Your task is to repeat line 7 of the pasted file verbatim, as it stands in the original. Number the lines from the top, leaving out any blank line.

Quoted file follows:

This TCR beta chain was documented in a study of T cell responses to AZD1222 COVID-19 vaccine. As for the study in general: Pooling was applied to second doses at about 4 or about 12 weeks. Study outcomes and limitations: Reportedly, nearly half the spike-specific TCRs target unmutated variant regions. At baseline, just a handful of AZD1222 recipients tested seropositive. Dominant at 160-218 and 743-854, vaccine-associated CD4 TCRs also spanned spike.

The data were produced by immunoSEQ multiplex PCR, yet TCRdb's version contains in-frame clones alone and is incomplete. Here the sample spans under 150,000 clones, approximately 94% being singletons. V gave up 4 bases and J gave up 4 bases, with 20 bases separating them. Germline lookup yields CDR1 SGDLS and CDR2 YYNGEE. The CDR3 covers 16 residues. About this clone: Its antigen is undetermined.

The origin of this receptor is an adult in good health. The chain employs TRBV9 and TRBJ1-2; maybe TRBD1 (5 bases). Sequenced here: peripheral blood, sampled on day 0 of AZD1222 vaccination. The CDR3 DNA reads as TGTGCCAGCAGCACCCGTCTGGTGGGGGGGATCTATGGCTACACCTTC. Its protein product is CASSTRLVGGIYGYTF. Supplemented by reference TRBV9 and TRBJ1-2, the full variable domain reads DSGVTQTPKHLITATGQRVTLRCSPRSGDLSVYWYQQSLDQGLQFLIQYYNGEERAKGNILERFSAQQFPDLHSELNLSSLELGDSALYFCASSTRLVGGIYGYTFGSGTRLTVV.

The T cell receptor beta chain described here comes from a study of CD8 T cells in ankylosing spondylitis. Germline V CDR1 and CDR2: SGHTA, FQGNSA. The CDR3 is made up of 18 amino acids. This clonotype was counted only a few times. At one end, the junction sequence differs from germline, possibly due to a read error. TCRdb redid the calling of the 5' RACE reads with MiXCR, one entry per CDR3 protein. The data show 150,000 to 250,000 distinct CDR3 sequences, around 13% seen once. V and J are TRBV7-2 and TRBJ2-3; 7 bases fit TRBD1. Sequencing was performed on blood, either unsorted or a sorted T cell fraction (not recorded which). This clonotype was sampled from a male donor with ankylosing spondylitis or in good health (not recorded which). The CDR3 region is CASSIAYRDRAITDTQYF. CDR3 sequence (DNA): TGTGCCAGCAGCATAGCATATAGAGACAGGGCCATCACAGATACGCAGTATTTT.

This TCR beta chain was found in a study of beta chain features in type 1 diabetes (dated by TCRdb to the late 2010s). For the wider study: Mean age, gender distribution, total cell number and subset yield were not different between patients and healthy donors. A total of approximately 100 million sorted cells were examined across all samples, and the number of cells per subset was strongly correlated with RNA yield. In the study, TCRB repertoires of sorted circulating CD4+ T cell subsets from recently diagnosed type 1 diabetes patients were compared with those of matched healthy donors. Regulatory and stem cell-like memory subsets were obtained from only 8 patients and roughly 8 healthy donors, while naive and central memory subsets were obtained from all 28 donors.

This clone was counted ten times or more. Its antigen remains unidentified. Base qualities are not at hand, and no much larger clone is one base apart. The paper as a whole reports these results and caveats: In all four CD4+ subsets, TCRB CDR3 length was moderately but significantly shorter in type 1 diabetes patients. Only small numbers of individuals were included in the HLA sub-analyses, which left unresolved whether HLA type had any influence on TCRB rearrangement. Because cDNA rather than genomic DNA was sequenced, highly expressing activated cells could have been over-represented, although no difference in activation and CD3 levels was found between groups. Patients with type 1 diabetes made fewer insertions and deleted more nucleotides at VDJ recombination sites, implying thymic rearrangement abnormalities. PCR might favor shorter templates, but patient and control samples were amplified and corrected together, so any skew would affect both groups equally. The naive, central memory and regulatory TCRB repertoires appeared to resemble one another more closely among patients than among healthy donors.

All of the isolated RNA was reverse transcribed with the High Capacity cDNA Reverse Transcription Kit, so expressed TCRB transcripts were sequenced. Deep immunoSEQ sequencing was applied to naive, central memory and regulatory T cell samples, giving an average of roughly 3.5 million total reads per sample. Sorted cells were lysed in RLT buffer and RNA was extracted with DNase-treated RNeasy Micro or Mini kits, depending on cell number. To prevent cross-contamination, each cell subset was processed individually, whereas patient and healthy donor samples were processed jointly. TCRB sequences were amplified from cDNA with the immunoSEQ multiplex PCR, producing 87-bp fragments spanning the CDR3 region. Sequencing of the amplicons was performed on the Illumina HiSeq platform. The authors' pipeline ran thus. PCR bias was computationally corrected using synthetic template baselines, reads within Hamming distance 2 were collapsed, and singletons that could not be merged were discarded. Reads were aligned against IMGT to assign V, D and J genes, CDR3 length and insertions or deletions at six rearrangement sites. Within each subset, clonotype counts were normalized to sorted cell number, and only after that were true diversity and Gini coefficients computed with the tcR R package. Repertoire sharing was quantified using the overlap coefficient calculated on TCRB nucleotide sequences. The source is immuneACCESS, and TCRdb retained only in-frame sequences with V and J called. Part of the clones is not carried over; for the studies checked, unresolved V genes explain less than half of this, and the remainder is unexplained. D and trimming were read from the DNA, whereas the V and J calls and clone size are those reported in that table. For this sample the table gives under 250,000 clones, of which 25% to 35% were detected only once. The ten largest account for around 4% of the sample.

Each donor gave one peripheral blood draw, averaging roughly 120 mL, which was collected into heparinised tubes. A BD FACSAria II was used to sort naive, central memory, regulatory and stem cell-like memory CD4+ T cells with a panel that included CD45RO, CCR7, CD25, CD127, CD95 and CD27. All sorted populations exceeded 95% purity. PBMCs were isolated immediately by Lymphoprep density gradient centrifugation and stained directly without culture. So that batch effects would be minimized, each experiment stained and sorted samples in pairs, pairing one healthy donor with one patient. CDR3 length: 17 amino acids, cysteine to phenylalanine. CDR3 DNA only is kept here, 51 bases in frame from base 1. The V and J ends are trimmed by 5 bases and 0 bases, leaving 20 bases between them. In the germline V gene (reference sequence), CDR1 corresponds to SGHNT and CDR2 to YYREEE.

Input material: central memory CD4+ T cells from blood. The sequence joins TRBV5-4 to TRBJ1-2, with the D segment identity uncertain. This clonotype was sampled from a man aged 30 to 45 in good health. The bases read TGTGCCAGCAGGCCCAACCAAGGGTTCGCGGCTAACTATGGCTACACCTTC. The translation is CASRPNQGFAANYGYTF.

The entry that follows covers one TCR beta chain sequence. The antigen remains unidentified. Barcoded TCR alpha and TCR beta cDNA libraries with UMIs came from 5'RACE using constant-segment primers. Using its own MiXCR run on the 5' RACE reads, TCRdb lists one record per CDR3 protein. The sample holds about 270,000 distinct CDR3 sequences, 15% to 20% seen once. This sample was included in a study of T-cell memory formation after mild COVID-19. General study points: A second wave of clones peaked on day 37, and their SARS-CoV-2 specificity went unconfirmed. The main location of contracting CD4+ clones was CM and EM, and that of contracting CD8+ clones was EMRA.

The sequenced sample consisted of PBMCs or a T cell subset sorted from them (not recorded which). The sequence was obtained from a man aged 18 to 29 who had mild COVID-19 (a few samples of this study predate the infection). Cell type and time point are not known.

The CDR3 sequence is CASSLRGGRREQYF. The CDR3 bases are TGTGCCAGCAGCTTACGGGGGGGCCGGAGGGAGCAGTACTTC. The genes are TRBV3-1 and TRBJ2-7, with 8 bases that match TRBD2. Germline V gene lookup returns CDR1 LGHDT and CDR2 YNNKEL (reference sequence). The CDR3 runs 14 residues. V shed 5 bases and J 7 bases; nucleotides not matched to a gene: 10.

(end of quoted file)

All of the isolated RNA was reverse transcribed with the High Capacity cDNA Reverse Transcription Kit, so expressed TCRB transcripts were sequenced. Deep immunoSEQ sequencing was applied to naive, central memory and regulatory T cell samples, giving an average of roughly 3.5 million total reads per sample. Sorted cells were lysed in RLT buffer and RNA was extracted with DNase-treated RNeasy Micro or Mini kits, depending on cell number. To prevent cross-contamination, each cell subset was processed individually, whereas patient and healthy donor samples were processed jointly. TCRB sequences were amplified from cDNA with the immunoSEQ multiplex PCR, producing 87-bp fragments spanning the CDR3 region. Sequencing of the amplicons was performed on the Illumina HiSeq platform. The authors' pipeline ran thus. PCR bias was computationally corrected using synthetic template baselines, reads within Hamming distance 2 were collapsed, and singletons that could not be merged were discarded. Reads were aligned against IMGT to assign V, D and J genes, CDR3 length and insertions or deletions at six rearrangement sites. Within each subset, clonotype counts were normalized to sorted cell number, and only after that were true diversity and Gini coefficients computed with the tcR R package. Repertoire sharing was quantified using the overlap coefficient calculated on TCRB nucleotide sequences. The source is immuneACCESS, and TCRdb retained only in-frame sequences with V and J called. Part of the clones is not carried over; for the studies checked, unresolved V genes explain less than half of this, and the remainder is unexplained. D and trimming were read from the DNA, whereas the V and J calls and clone size are those reported in that table. For this sample the table gives under 250,000 clones, of which 25% to 35% were detected only once. The ten largest account for around 4% of the sample.